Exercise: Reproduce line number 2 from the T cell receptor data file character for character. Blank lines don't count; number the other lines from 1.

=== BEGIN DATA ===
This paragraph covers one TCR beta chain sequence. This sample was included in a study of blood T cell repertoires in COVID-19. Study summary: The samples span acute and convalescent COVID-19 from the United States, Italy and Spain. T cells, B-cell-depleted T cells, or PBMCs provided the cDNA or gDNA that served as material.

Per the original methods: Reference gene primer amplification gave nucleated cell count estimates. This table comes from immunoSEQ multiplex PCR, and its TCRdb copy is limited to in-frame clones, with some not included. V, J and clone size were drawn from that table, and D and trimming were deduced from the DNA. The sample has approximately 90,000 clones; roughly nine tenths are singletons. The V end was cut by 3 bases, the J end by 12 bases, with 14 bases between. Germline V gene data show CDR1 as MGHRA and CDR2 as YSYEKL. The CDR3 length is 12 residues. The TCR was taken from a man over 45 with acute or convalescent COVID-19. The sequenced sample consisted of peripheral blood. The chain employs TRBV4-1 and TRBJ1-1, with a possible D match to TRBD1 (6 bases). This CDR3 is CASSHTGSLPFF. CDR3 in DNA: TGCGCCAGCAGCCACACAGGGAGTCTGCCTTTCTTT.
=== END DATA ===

Per the original methods: Reference gene primer amplification gave nucleated cell count estimates. This table comes from immunoSEQ multiplex PCR, and its TCRdb copy is limited to in-frame clones, with some not included. V, J and clone size were drawn from that table, and D and trimming were deduced from the DNA. The sample has approximately 90,000 clones; roughly nine tenths are singletons. The V end was cut by 3 bases, the J end by 12 bases, with 14 bases between. Germline V gene data show CDR1 as MGHRA and CDR2 as YSYEKL. The CDR3 length is 12 residues. The TCR was taken from a man over 45 with acute or convalescent COVID-19. The sequenced sample consisted of peripheral blood. The chain employs TRBV4-1 and TRBJ1-1, with a possible D match to TRBD1 (6 bases). This CDR3 is CASSHTGSLPFF. CDR3 in DNA: TGCGCCAGCAGCCACACAGGGAGTCTGCCTTTCTTT.